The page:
Loved the Lost Words exhibition today.
It’s Tina’s turn to choose the them for the Lens Artist Photo Challenge this week. She has beauties, I love her blue window. I’ve decided to have a mix of nature and art, you can even see me making a curve.
This is my first lens artist post for a while, are you joining in this week?
Graffiti writing and street art are often confused with one another. Both are subversive art movements where work is displayed in public rather than a gallery setting. While graffiti artists place their work in public, generally speaking they are not interested in the public understanding their work; they want to speak to other graffiti artists. Street artists want everyone to view and be engaged by their work. They are trying to make a statement. Graffiti writing and street art are closely related contemporary art movements, however, they differ in terms of technique, function and intent
I’ve decided to do an occasional post of street art, so the quote is for anyone who is uncertain of the difference. Like many of you, I love street art and find some graffiti interesting.
I’m kicking off with this on from the trendy Cour Julien and I’d love to know your feelings about street art.
What a positively pink month it’s been. Becky has worked really hard with the challenge. My last offering is a little art work by Tati Dennehy, one of my favourite ceramic artists.
So, many thanks Becky, it’s been a perfect pink month 🙂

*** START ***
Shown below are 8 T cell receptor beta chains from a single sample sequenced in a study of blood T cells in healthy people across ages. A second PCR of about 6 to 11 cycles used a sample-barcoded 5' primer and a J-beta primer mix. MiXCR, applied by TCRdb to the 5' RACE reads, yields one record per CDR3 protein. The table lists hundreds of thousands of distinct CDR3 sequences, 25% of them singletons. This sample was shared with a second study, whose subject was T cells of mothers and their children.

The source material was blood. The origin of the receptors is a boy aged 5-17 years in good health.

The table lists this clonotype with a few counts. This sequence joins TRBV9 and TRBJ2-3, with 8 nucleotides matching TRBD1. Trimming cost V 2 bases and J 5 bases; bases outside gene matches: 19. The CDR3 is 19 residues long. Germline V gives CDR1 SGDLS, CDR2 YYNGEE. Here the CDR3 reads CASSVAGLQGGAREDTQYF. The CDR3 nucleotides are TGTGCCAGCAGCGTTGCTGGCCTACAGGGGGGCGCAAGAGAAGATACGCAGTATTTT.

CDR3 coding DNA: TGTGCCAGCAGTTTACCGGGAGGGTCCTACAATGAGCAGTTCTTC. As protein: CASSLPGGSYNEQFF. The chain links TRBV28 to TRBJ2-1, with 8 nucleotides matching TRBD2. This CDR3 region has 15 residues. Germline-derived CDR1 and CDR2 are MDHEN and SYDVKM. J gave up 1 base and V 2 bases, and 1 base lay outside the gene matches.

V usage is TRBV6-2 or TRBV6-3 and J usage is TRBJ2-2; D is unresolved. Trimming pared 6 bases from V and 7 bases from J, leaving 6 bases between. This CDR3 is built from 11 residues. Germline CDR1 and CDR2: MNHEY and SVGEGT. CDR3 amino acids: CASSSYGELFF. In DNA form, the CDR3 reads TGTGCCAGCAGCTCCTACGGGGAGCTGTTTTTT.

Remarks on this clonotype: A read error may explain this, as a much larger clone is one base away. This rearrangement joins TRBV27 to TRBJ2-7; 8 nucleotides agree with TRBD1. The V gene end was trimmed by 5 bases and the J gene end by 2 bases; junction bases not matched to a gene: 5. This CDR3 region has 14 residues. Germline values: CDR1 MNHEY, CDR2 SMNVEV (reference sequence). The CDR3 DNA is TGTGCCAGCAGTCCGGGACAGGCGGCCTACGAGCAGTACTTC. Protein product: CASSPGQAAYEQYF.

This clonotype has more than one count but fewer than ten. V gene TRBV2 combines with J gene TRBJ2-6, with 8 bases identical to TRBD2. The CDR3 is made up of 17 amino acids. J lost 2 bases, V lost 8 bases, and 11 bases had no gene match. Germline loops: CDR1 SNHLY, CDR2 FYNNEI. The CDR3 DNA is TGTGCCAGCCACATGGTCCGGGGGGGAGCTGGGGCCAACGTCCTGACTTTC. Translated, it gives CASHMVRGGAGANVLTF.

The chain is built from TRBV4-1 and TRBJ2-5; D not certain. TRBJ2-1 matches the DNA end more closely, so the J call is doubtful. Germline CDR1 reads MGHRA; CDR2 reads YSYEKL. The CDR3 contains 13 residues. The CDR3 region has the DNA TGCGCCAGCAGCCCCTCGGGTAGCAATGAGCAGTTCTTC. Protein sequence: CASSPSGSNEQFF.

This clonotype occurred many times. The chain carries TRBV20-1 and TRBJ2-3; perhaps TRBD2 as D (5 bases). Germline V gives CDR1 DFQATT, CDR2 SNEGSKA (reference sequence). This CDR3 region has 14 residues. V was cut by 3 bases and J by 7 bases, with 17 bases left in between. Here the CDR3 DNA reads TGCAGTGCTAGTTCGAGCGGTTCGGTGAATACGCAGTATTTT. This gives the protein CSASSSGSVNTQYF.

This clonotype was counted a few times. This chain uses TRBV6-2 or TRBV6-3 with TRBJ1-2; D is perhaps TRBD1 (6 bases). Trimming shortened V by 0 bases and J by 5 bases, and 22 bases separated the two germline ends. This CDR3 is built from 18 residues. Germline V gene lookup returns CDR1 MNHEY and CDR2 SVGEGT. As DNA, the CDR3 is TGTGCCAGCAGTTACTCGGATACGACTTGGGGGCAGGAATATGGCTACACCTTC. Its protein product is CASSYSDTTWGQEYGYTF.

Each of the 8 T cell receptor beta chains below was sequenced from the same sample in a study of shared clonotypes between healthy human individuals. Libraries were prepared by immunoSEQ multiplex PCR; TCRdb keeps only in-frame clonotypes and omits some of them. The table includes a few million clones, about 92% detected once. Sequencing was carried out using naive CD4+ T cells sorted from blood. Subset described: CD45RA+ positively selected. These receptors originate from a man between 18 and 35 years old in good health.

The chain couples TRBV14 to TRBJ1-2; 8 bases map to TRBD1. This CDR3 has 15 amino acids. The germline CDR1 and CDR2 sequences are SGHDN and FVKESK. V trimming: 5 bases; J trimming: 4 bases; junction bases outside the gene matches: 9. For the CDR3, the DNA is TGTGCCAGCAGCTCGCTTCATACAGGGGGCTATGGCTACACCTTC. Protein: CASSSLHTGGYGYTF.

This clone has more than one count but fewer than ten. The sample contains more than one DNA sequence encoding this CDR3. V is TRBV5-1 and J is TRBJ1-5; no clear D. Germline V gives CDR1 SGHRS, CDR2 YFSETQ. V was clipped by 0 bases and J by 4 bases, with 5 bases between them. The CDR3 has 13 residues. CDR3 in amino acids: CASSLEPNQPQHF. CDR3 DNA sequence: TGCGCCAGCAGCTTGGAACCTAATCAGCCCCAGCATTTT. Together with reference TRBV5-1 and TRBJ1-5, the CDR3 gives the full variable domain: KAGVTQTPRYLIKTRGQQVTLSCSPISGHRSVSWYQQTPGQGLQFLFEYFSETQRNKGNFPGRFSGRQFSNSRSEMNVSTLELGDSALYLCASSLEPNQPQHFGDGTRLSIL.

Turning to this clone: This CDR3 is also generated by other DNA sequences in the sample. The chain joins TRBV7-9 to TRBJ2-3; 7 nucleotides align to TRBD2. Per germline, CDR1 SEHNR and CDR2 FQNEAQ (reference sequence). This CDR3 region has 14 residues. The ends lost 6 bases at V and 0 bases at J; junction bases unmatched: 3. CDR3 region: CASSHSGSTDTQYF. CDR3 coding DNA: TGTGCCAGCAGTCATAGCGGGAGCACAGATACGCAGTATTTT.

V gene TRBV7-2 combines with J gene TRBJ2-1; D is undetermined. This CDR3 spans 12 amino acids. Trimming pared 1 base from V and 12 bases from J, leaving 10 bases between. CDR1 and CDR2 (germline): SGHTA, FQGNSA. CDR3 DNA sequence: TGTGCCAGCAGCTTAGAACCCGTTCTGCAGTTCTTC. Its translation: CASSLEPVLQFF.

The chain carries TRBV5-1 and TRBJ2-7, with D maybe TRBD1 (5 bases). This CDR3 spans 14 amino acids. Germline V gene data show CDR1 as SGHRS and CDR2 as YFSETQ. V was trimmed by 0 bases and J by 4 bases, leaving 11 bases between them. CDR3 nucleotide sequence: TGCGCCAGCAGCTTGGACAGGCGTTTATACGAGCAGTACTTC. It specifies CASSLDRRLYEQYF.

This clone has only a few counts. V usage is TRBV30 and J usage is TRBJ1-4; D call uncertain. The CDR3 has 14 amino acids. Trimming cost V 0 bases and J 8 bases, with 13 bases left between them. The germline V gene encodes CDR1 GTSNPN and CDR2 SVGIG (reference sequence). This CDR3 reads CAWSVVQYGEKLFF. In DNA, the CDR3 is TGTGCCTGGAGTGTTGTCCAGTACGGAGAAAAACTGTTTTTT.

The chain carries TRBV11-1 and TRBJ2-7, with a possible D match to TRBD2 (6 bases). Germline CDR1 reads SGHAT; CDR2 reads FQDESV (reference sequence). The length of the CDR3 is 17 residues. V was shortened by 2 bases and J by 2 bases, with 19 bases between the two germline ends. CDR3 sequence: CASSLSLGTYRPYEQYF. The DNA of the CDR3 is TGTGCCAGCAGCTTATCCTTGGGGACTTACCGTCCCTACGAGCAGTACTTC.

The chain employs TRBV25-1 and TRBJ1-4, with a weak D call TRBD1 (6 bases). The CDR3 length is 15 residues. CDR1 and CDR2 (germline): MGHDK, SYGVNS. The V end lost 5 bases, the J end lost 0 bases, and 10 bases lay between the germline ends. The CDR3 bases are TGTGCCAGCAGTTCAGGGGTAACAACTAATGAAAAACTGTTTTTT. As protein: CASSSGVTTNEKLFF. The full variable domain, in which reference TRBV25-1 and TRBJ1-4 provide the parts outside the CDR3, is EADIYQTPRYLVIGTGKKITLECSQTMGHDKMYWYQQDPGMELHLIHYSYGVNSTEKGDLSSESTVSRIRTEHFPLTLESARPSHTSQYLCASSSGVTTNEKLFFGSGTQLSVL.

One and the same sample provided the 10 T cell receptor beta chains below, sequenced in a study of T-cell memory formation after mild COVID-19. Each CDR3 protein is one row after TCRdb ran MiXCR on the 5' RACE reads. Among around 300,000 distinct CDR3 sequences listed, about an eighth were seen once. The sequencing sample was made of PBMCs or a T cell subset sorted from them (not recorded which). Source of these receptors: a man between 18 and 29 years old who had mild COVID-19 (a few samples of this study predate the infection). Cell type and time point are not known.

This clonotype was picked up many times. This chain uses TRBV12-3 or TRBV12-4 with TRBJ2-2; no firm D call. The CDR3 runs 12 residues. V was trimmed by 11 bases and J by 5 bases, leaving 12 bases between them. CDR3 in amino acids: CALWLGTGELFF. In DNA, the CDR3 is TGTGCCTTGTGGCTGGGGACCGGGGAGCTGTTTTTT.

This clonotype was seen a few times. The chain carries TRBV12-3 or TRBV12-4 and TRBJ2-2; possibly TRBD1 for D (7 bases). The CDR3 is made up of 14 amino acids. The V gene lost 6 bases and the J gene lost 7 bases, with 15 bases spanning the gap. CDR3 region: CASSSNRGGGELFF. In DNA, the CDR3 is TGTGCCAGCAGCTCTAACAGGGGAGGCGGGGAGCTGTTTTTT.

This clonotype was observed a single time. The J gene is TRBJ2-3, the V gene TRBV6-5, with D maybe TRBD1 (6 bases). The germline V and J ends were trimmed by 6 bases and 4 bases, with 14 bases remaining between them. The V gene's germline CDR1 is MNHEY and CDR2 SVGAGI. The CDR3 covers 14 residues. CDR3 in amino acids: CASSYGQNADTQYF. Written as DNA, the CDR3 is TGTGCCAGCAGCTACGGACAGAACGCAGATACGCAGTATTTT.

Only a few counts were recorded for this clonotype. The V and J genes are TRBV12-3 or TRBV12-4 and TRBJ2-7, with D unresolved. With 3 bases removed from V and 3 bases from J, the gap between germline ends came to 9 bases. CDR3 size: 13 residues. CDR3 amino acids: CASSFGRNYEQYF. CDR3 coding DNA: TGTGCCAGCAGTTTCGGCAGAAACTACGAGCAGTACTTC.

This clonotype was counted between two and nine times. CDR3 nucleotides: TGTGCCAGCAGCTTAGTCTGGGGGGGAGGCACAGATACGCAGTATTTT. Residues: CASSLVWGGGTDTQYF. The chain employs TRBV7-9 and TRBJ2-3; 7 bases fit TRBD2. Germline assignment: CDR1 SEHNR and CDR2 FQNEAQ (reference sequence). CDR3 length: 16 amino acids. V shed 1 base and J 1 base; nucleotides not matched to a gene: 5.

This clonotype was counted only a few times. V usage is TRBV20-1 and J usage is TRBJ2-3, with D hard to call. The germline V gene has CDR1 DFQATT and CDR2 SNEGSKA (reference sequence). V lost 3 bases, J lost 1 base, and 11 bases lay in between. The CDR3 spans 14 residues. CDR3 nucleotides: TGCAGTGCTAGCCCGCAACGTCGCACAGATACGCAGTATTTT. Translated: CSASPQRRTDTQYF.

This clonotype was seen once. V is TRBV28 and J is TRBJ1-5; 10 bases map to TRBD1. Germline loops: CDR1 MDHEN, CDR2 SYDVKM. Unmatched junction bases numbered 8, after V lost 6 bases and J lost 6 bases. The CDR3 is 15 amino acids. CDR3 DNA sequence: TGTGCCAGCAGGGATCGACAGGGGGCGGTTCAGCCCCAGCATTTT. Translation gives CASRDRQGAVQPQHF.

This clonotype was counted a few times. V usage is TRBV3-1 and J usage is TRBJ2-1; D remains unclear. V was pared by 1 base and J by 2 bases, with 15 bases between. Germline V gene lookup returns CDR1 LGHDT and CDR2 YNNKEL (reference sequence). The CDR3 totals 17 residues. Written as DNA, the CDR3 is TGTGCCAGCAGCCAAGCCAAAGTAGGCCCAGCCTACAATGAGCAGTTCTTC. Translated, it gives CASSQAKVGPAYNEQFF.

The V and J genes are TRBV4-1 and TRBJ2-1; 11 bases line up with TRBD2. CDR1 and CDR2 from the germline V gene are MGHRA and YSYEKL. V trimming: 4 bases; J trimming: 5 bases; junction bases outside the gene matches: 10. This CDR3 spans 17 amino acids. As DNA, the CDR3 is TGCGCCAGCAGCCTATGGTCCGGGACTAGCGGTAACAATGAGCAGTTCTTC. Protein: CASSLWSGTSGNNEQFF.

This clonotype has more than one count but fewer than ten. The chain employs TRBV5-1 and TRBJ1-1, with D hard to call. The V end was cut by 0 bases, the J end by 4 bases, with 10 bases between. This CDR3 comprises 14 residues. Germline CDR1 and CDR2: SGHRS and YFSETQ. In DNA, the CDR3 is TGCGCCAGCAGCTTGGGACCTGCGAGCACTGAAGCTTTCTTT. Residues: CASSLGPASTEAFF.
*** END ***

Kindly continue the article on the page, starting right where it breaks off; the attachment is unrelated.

Don’t forget to check out Becky’s last photo
I had the chance to pop into town today, so armed with phone i kept my squares eyes for any images that you might like. I’ve tried to photograph this mosaic before, but in the evening in poor light. Today it worked okay.
Isn’t it pretty? Do you have square eyes this month to join in with Becky? She likes circles inside squares too, if you look hard enough there are some here!
Wandering through the narrow streets of the Altrarno last week, we came across one of many Florentine paper and book binding shops in the city. My friend makes leather notebooks and Coptic stitch journals and I even help sometimes, and of course I have a passion for stationery, as many of you also do. The shop was fabulous! Chatting to the young woman, we learnt that the shop had been there for more than thirty years, started by her grandfather, but the family tradition went back for around a hundred years. Every surface was piled with pre-stitched signatures of paper, and she was binding legal documents, as they’ve probably been done for century’s. Realising how interested we were, she stopped what she was doing and showed us her marbling process instead.
Layers of colours were poured, splashed, and flicked into a tray with mysterious liquids, we watched, entranced.
We wanted to buy the sheet we watched her making, sadly it wouldn’t be dry for some time.
This is one she made earlier.
Here she is in her beautiful shop, needless to say we bought some nice things from her. If ever you’re in Florence, pay her a visit at Via Sant’Agostino, near the Ponte Santa Trinita, she’s such a charming lady.
This post is for Ben Huberman’s weekly photo challenge, Layered.
Cleopatra, a blond fair-skinned European?